The Asus firmware has been reviewed and now also the OpenSource firmware from DD-WRT has been reviewed. Next step is to load the OpenSource firmware from Tomato.
I had such good success with installing DD-WRT that I did not read thoroughly the instructions for installing the Tomato firmware on the Asus RT-N16 router.
Initially I landed on the Tomato website, located on the polarcloud.com domain. I did spend time reading and determined that for the RT-N16 router I needed the TomatoUSB branch in order for the USB port on the RT-N16 to be supported.
I found a couple of good website pages with instructions on installing the USB version of Tomato. One, Installing on Asus Routers (RT-N16 and others) was on the Tomato website itself. Another was located at Simple Tomato Firmware Install On Asus RT-N16 Router.
Unfortunately, at one point while I was reading some of the post comments or forum threads, someone indicated that Tomato could be installed directly from the DD-WRT administration screen for installing new software. Since I already had DD-WRT firmware installed on my Asus router, I quickly headed over to the TomatoUSB Download page and downloaded the latest stable release.
The Tomato Kernel 2.4 (stable) does not support the Asus RT-N16. So what I ended up with was a router that did not work. I had downloaded the instructions, so that I could read these offline, but at some point I realized the Kernel 2.6 (experimental) for MIPSR2 Routers – Ext version was needed instead.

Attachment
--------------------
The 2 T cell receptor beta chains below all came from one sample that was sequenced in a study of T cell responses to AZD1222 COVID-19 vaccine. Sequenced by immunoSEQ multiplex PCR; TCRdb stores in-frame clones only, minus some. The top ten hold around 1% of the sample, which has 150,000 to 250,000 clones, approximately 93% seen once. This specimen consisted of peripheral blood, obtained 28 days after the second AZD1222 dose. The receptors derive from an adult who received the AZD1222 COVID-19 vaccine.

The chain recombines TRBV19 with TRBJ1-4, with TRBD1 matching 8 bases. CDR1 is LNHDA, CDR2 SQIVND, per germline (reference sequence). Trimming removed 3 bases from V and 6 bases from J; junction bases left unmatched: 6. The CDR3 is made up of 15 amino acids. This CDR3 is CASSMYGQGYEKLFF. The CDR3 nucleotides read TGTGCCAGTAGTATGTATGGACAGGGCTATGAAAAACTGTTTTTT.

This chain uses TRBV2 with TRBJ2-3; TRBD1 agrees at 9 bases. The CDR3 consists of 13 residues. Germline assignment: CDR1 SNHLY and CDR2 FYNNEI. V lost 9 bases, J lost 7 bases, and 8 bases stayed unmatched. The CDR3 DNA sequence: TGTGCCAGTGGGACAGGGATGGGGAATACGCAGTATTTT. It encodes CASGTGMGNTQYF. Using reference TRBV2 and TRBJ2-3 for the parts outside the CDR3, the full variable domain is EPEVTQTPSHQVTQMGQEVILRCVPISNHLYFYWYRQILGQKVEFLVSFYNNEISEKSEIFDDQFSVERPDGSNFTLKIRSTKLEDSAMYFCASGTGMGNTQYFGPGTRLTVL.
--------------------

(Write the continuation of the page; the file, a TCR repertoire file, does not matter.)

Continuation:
The problem was that I had not downloaded the 2.6 Kernel. I was forced to reset my Arris gateway device from Comcast so that it was no longer in bridge mode. Once connected to the Internet again, I not only downloaded the correct firmware version, but a few others as well – just in case. I also downloaded the Asus utilities which the instruction above suggested, as DD-WRT was no longer working on my router.
Having the right version of the TomatoUSB firmware made all the difference. I still didn’t completely follow the directions, however. Several of the commenters from the above sites indicated they used TFTP on the Windows OS without any problems. So I used this also.
Under Windows 7, 64 bit, TFtp is a Windows feature you most likely will need to activate first before it becomes available. This can be done using the “Activate Windows Features” option within Control Panel -> Programs and Features.
Once TFTP is activated, the basic steps I followed were:
– Boot the router into recovery mode.
– Manually assign an IP address (192.168.1.2) to your PC using the network adapter properties.
– Use the TFTP command to push the firmware on to the router (tftp –I 192.168.1.1 put tomato-K26USB-1.28.9054MIPSR2-beta-Ext.trx).
Tomato Status Overview Screen
Return to the Firmware Overview: Asus RT-N16 Router Firmware Overview